# MATH 123 Math in Modern Society*

This survey course provides an opportunity to acquire an appreciation of the nature of mathematics and its relation to other aspects of our culture. The course is rigorous but not rigid and applies mathematics to real-world problems.

### Credits

### Prerequisite

MATH 023 with a grade of 'C' or better, or CSI placement test score## MATH 123Math in Modern Society*

Please note: This is not a course syllabus. A course syllabus is unique to a particular section of a course by instructor. This curriculum guide provides general information about a course.

## I. General Information

### Department

Mathematics & Engineering

## II. Course Specification

### General Education Competency

### Credit Hours Narrative

### Semester Contact Hours Lecture

### Prerequisite Narrative

### Grading Method

### Repeatable

## III. Catalog Course Description

This survey course provides an opportunity to acquire an appreciation of the nature of mathematics and its relation to other aspects of our culture. The course is rigorous but not rigid and applies mathematics to real-world problems.

## IV. Student Learning Outcomes

Upon completion of this course, a student will be able to:

The student will learn and apply the principles of inductive and deductive reasoning when solving skill-based and authentic problems that apply to their lives. The student will learn the fundamentals of set theory and apply that knowledge to the classification and organization of information to solve real-world problems. The student will learn about the real number system and apply that knowledge to solve algebraic equations, inequalities, and functions. The student will learn the basics of consumer mathematics, such as sales tax, income tax, simple and compound interest and apply that knowledge to solve problems involving income tax, installment loans, amortization, and credit cards. The student will learn about the English and Metric measurement systems. They will use that knowledge and dimensional analysis to change units of measurement within a system as well as to a different system. Using both systems, they will also solve authentic problems that apply to their lives.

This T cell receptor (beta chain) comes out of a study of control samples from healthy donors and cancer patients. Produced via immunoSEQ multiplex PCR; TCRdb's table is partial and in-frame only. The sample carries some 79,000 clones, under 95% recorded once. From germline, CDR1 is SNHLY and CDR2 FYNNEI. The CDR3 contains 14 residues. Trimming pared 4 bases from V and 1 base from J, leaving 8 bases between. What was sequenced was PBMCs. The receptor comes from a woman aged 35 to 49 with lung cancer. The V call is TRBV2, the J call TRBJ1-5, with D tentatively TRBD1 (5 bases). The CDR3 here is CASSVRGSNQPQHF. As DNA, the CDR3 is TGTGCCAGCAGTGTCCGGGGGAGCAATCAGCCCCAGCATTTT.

## V. Topical Outline (Course Content)

Critical thinking (inductive and deductive reasoning, estimation) Problem solving (understand the problem, devise a plan, carry out the plan, check the answer) Number theory (prime numbers, composite numbers, divisibility, greatest common divisor, least common multiple) Operations with integers (order of operations, using number lines, absolute value, adding, subtracting, multiplying, dividing, using inequality symbols) Operations with rational numbers (reducing fractions, changing fractions to decimals, changing decimals to fractions, adding and subtracting fractions) Operations with irrational numbers (simplify, multiply, add, subtract, and rationalize expressions with square roots) Expressions with exponents (use positive and negative exponents, write and use scientific notation) Real numbers (classify, identify properties) Ratios and proportions (solve) Quadratic equations (solve by factoring and using quadratic formula) Graphs of ordered pairs and equations Functions (evaluate, graph, use vertical line test, analyze the graph of a function to gather information) Linear functions (find intercepts, calculate slope, graph, interpret slope and intercepts in applied problems) Quadratic functions (graph, find vertex and intercepts, solve application problems) Systems of linear equations (solve systems having two variables) Consumer mathematics and financial management (percent, income tax calculations, simple and compound interest, installment buying, mortgages and the cost of home ownership) Measurement in metrics (length, area, volume, weight, temperature) Geometry (perimeter, area, circumference, volume, right triangle trigonometry) Statistics (central tendencies, dispersion) In addition, students will study part or all of the following additional concepts and processes, to be determined by each individual instructor: Number systems (our Hindu-Arabic system, early positional systems, converting to number bases other than ten) Logic (statements, negations, quantified statements, compound statements, connectives, truth tables, conditional and bi-conditional statements, arguments) Computations in bases other than base ten Exponential functions (graph, solve application problems) Early numeration systems (Egyptian, Roman, Chinese, Greek) Arithmetic and geometric sequences Linear inequalities (one variable, two variables, linear programming) Probability Set theory (basic set concepts, Venn diagrams, subsets, intersection, union) OR Counting methods (determine the number of possible outcomes, count permutations, count combinations)